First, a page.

Mind. Blown!

5 Oct

Ya know, I knew exactly how to write this blog when I thought I would have to tell you that I’d bombed the GRE. My Epic Fail post was keyed around something my cycling coach said as he talked me through some major pre-GRE anxiety.

He said:

CZ, you know the only person you have to explain yourself to is you. No one else really even cares. Not really. The people who love you are going to love you anyway. And, in fact, the people who REALLY love you are the ones who love you not for all the good/crazy/neat things you do — they love you for your flaws.

They love the whole, real you. Flaws and all. So, who cares if you don’t do well on the exam — It’ll just give them more to love!

(yes, he’s a multifaceted guy, that coach of mine!)

Well, as it turns out, I did not bomb the test. In fact, I actually kind of blew it up — in a totally huge, positive, and excellent way. In fact, I was so taken aback by how well I did, I could not not rightly attribute it to myself.

Surely I of the broken brain did not do THAT!?! My success came from without, not within. And so I fired off the following email to my 3 GRE coaches (totally different people from my cycling coach, btw — he’s not THAT multifaceted!):

Dear David, Jen & Gene —

It is impossible for me adequately express my thanks to you and everyone on the Kaplan team for what transpired during my GRE exam.

I got my undergrad degree back in 1994 and the last time I looked at any sort of “real” math was probably sometime in 1991. Taking the GRE now, especially after having built a wildly successful career that I essentially chucked in order to pursue an entirely new “GRE-required” career was more than a bit daunting.

The “daunt” was further increased by the fact that I suffered substantial “emergency-surgery-required” brain damage in 2011. In fact, that brain injury essentially wiped out my entire left frontal temporal region (i.e., the one responsible for language production and math processing). Thus, I was deeply intimidated by the entire GRE prospect and its potential impact on my future…

With your help, however, I was able to pull down the following (unofficial) scores today:

Verbal: 169 [tip for JA readers: the highest possible score is 170; I was hoping for a 160]

Quant: 153 [tip for JA readers: I needed to get a 144]

Both scores are MORE than miraculous and my thanks to you all is profound and manifest.

With extreme gratitude,


 The coaches wrote back, as follows. First, Jen:
I’m sure I speak for our team when I say HOLY MACKEREL AND CONGRATULATIONS!  I got the chills while reading your email!  I cannot even imagine the effort it must have taken you to overcome the intimidation factor with the GRE.  And you absolutely CRUSHED the exam.
This is such a lesson to all students – if someone working as hard as you had to can earn top-notch scores like these, then the rest of us better get motivated to do the same.  Wow and BRAVA!
Thank you so very much for taking the time to write such a thoughtful email and to share with us your great success.  This is truly why we do this job, and we are so happy to be part of a hard-working student’s transition into the next chapter.
Grad school is clearly your destiny, and the great effort you were willing to put in here is testament to how well you will do in your program. We salute your great efforts and celebrate your wonderful success!  Congratulations and wow!!!  Please do let us know when you get into grad school.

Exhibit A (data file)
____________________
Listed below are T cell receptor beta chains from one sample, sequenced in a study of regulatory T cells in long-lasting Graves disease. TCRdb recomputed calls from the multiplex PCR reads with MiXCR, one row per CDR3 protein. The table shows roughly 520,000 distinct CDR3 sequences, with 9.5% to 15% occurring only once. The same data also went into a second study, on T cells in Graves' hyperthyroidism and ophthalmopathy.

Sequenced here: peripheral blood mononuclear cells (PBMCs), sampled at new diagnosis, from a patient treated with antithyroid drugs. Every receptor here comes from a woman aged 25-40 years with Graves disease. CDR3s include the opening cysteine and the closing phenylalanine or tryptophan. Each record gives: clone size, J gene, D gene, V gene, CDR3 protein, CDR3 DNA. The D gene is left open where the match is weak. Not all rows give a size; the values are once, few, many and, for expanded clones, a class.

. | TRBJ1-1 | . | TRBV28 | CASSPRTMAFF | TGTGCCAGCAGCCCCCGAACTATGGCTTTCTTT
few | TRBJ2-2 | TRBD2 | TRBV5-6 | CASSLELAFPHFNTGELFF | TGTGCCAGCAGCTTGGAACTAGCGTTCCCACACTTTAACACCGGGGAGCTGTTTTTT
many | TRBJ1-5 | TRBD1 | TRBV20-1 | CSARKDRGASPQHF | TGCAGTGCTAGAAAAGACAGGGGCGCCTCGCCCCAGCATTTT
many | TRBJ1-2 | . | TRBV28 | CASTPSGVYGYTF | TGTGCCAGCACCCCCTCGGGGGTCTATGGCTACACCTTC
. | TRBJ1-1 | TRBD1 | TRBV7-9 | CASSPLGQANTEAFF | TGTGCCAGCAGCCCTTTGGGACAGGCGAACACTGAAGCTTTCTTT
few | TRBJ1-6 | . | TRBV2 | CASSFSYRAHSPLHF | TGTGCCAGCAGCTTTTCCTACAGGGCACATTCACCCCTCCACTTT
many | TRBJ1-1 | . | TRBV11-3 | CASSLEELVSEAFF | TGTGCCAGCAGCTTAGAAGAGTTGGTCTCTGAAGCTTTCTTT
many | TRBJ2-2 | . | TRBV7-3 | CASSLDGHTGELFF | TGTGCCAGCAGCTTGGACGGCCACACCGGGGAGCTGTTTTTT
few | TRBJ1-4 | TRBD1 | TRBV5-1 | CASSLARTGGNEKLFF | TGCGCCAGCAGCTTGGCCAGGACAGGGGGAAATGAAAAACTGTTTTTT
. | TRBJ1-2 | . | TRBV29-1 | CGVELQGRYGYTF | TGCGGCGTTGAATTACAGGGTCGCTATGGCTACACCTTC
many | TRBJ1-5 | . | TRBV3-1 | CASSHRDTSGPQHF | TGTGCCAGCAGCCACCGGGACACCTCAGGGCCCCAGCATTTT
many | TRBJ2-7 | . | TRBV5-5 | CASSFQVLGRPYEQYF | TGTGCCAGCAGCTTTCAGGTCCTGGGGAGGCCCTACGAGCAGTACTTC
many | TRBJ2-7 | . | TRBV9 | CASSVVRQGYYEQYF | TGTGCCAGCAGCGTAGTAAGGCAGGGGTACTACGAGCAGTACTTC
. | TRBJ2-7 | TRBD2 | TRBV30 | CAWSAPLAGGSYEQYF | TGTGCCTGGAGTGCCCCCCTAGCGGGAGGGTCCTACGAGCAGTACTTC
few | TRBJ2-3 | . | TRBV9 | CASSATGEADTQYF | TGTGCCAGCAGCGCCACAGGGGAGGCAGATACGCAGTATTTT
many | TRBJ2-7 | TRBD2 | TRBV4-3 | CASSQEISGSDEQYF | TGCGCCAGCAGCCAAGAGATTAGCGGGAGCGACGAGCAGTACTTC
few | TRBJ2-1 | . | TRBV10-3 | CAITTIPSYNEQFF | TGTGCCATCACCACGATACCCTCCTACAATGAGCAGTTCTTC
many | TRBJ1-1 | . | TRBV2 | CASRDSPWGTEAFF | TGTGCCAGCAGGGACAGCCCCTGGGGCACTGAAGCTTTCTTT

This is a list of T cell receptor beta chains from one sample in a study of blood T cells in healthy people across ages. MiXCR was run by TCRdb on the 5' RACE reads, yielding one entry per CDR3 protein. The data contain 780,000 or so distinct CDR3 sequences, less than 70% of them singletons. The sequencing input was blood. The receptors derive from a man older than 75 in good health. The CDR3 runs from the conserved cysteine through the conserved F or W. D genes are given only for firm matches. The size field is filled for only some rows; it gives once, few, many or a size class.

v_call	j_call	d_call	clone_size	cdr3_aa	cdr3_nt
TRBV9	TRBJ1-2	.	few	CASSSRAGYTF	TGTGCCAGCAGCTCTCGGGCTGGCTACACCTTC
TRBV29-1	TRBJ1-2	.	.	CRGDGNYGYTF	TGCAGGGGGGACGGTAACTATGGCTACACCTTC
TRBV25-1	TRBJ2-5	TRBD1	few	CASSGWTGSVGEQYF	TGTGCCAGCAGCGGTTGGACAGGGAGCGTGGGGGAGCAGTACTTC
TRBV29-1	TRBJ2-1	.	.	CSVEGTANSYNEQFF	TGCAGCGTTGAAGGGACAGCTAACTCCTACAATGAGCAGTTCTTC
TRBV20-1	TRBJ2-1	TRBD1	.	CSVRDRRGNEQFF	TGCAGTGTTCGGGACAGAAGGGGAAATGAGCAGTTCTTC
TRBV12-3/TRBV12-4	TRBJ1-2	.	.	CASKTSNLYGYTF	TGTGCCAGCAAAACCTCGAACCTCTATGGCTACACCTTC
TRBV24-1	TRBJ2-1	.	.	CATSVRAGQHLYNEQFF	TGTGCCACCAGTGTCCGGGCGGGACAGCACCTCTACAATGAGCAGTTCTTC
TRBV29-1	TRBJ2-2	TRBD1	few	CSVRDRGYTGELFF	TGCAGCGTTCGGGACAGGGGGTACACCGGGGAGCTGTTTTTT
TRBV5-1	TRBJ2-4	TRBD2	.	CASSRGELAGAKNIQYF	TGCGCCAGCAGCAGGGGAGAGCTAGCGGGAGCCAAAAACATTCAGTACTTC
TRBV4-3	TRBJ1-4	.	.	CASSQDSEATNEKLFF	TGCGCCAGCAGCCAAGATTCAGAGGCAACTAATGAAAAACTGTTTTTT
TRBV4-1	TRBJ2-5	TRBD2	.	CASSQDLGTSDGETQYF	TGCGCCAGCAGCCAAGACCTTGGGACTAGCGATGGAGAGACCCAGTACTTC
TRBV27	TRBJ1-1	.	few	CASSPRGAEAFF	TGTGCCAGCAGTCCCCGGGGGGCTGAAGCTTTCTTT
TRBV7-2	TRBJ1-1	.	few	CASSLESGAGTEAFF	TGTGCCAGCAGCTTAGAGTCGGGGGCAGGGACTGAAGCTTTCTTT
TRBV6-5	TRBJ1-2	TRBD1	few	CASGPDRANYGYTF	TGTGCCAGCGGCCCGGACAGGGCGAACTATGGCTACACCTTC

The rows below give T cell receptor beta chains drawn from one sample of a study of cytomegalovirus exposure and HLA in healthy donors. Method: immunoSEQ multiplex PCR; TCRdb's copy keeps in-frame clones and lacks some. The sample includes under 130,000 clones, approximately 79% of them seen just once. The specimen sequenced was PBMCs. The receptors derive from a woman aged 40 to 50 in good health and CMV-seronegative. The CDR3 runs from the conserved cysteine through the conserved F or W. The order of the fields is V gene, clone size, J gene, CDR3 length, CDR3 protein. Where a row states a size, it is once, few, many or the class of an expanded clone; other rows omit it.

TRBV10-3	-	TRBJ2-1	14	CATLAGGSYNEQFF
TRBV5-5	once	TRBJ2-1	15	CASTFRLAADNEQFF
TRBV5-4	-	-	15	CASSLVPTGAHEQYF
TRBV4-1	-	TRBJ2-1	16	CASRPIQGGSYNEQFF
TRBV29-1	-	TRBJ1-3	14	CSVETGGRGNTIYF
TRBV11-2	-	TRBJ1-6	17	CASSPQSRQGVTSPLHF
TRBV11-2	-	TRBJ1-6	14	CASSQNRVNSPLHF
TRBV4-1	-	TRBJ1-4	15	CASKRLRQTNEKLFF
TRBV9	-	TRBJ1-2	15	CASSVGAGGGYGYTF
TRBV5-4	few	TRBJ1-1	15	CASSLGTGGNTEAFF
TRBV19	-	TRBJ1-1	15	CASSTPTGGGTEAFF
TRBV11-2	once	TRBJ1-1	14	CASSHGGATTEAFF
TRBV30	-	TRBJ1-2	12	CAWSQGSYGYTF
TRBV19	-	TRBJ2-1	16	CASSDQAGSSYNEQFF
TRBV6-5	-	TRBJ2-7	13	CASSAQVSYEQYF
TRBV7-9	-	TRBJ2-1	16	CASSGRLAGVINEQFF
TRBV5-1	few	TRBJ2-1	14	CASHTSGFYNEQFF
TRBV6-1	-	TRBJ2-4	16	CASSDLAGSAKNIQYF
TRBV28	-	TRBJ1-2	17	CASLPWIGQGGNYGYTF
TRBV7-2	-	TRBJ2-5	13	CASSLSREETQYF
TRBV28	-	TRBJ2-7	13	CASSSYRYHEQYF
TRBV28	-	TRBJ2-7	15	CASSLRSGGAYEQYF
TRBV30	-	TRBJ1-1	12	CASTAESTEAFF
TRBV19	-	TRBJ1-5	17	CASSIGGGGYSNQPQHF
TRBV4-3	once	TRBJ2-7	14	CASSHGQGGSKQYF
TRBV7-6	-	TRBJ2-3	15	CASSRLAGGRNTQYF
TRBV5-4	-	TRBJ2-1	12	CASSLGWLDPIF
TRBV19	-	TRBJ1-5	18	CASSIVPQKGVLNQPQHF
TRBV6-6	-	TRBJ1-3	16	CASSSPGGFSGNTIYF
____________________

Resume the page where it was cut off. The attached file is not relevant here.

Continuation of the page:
Next, Gene:
Hi Cristin,
I echo Jen’s sentiments 100%.  Of course, we love getting emails like this, and this is going directly in my “GRE Success Stories” folder, but given your circumstances that you described, I can’t tell you how much your email warmed my heart.  In fact, it put such a smile on my face that I went back and read your email 2 more times.
And while we Kaplan GRE teachers appreciate your kind words, YOU were the one who put in the hard work and dedication and it obviously paid off!
I hope you’re doing some well-deserved celebrating this week… you deserve it!
Your proud GRE teacher,

And finally, David — the one with whom I had the most personal interaction throughout these past 2 months. He was my “private” GRE coach and he heard a LOT about my various travails (Jen and Gene were my on-line, group Verbal and Quantitative instructors, respectively):
Wow, Cristin, that is so great! Thanks so much for the kudos, but this is really all you.
Some people seem to have a real gift for pulling out of really tough things and excelling anyway, and I would say you have that in spades. I hope your celebratory race is equally impressive; let me know how it goes and definitely keep in touch if there is any other way I can assist as you make this exciting and courageous change in your life and calling.
Congratulations (which in Latin means “I give thanks along with you”) and best wishes,
Are you kidding me?
Is that right?
“Congratulations” in Latin means “I give thanks along with you” ??
How totally awesome is that?!
A quick Google search did not exactly prove out that concept, but mining the coffers of my Latin roots, I do clearly recall that:
  • Grat = thanks
  • Con = with

So… I guess it stands to reason that congratulations really does (or at least might) mean: I give thanks along with you.

And if THAT’s true, then I would like to offer a great big hearty CONGRATULATIONS to all of us. I could not do any of this without you.

Go, team!


PS  — As for David’s inquiry about my post-GRE “celebratory race,” don’t worry, that update is coming soon, too. And it will allow me to make use of my cycling coach’s prior offering: I failed big, so you can love me even more!


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